Scott Johnson (cartoonist)

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Scott Johnson
Born Scott Blaine Johnson
(1969-07-17) July 17, 1969 (age 44)
Utah
Notable work(s) ExtraLife Radio, Film Sack, The Morning Stream
Website
www.myextralife.com

Scott Blaine Johnson (born July 17, 1969) is a cartoonist, illustrator, designer and podcaster. He lives in South Jordan, Utah, with his wife Kim, daughters Taylor and Carter, and son Nick. In 2008, Johnson launched Frog Pants Studios, LLC,[1][2] an illustration and audio production company.

Comics and illustration[edit]

Johnson began publishing the webcomic ExtraLife in June 2001.[3] The subject matter concentrates on many of Johnson's interests such as computers, technology, video games, and movies. The strip is updated regularly (usually two or three times each week). In 2009, Scott launched Experience Points, a second web comic that draws inspiration from World of Warcraft and other MMORPG computer games. The strip was one of several web comics published by Crispy Gamer until its closure in January 2010, then it was moved to GameCulture where it is updated every Monday.[4] Johnson is the creator of the popular "56 Geeks" poster,[5][6][7][8] and he illustrated the cover of World of Warcraft Programming (2010).[9]

Podcasts[edit]

Johnson is the creator and host of several podcasts.

ExtraLife Radio[edit]

Johnson's oldest podcast, ExtraLife Radio (often shortened to ELR) began in 2003 as a stand alone downloadable MP3 file.[3] It was a bi-monthly show that covered a wide variety of subjects, including video games, movies, comic books, and many random subjects as the hosts saw fit. It was a self-proclaimed geek show, for and by geeks.

In 2005, the delivery format was changed to a podcast.[3] The original hosts other than Johnson were cartoonists Sergio "Obsidian" Villa-Isaza (nicknamed "O") and Brian Dunaway, and forum contributor Andrew Konietzky (who left the show in 2007). In addition to this panel the show also often featured guests and infrequent or frequent guest hosts. Mark Larson, a childhood friend of Johnson's, joined Scott in studio (whereas most other guests, as well as the three other co-hosts, used Skype to connect) every week for a period until gas prices deterred him from driving to Johnson's house for the show. Afterwards he would appear infrequently over Skype as well as frequently sending in a 3-minute Movie Reviews segment.

ExtraLife Radio won a People's Choice Podcast Award in 2008[10] and other awards over its four-year run.[citation needed] On February 12, 2010, after 233 shows, Johnson announced that ELR would no longer be recording and be placed on what he called an "indefinite hiatus" in a blog post titled "All Good Things..."[11]

On September 5, 2010 on Diary of a Cartoonist Johnson said he missed ExtraLife Radio and has considered bringing it back, but also noted that its layout would probably be different and not include consistent panel members.[12]

The Instance[edit]

The Instance is a weekly award-winning[10][13] World of Warcraft podcast started in 2006 by Johnson and then-ExtraLife Radio host Andrew Konietzky, both of whom noticed a lack of podcasts dedicated to the MMO. The show is dedicated to news and rumors about the game, and relies heavily on listener contribution. An early contributor, Randy "RandyDeluxe" Jordan, joined the podcast as a third seat on show 45, and eventually became second seat when Konietzky left the show in 2007. Jordan was a part of the show (becoming a regular guest on ExtraLife Radio, and a co-host on Film Sack) until a job opportunity at Blizzard Entertainment (makers of World of Warcraft) required him to retire his position. Episode #217: "Now I've Gotta Go..." was Jordan's final show, and was dedicated to him. Jordan's replacements were Mark "Turpster" Turpin (a former guest and friend of the show) and William "Dills" Gregory (a member and raider in the Instance guild, alea iacta est). The podcast won a Blogger's Choice Award in 2008 for Best Podcast.[13]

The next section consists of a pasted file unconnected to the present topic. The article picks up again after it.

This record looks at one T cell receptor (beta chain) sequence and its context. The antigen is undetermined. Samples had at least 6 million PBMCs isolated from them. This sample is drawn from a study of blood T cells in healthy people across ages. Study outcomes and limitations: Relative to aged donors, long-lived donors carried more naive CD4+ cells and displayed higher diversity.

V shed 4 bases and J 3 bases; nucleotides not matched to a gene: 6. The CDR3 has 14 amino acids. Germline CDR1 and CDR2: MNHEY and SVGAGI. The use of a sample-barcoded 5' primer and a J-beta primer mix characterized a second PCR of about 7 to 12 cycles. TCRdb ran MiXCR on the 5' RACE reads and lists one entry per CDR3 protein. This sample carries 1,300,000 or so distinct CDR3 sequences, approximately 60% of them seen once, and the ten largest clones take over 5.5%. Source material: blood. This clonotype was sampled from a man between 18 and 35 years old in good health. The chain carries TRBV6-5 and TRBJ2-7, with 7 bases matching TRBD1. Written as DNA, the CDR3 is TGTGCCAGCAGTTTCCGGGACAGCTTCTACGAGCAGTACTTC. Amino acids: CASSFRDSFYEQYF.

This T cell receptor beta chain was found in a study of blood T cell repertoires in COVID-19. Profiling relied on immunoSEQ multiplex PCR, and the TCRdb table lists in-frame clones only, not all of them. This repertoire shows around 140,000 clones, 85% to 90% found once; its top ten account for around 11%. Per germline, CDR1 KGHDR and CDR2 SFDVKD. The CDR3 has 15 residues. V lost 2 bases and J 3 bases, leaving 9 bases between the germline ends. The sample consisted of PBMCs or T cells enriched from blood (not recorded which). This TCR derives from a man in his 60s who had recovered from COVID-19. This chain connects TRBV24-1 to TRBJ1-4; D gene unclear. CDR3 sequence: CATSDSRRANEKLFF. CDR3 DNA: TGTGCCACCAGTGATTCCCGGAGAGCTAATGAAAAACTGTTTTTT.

Former guests have included Veronica Belmont, Felicia Day, Tom Merritt, and retired Boston Red Sox pitcher Curt Schilling,[14] who also co-hosted the show with Randy and Scott for several months.

AppSlappy[edit]

In June 2009, Johnson began publishing the weekly podcast AppSlappy, dedicated to reviewing Apple iPhone (and later, iPad) applications. Johnson, with co-hosts Eric Van Skyhawk and Eileen Rivera (Tom Merritt's wife), review and rate popular apps. The podcast also covers news and rumors related to the iPhone and iPad. (iTunes link) As of August 2013, AppSlappy is on hiatus.[15]

Diary of a Cartoonist[edit]

The Diary of a Cartoonist podcast uses an introspective stream-of-consciousness format where Johnson discusses a wide variety of topics ranging from the day to day activities in his life to his thoughts about current events. Unlike Johnson's other podcasts, Diary of a Cartoonist does not have other co-hosts, though his family occasionally make minor appearances. Johnson often records the podcast using his iPhone while engaging in other activities such as driving or walking his dog.

FourCast[edit]

Started on July 7, 2009, Tom Merritt and co-host Johnson invite various guests and discuss the future and what it might contain in a so-called virtual fireside setting. Fourcast, not part of the Frogpants network, was produced and hosted by Merritt's main employer at the time, TWiT.tv. The podcast ended in June 2012.[16]

Film Sack[edit]

Started on October 31, 2009, Johnson and co-hosts Brian Ibbot, Brian Dunaway, and Randy Jordan review 'forgotten gems' of movies selected from the streaming media service Netflix. Film Sack won a Podcast Connect People's Choice Podcast Award in the film category in 2011[10] and in 2013.[17] (iTunes link)

Current Geek[edit]

Started on November 13, 2009, Johnson again teamed up Tom Merritt for 3-times-a-week dose of the geekiest stories around the world. After some difficulties and a hiatus, this show was revived as a weekly segment on The Morning Stream. After Merritt's contract ran out with TWiT in December 2013,[18] Current Geek was restarted as a standalone show in January 2014.[19][20] (iTunes link).

Hypothetical Help[edit]

Started on March 29, 2010, Scott Johnson and co-host Mark Turpin a.k.a. "Turpster" tackle the world of hypothetical counseling. Listeners are invited to call and leave a recorded question, or record a sound file, to have Scott and Turpster possibly play it on the show and then give their best comedic advice to solve the world's problems. Episodes feature about 3 user calls each, and are about 30 minutes long. (iTunes link)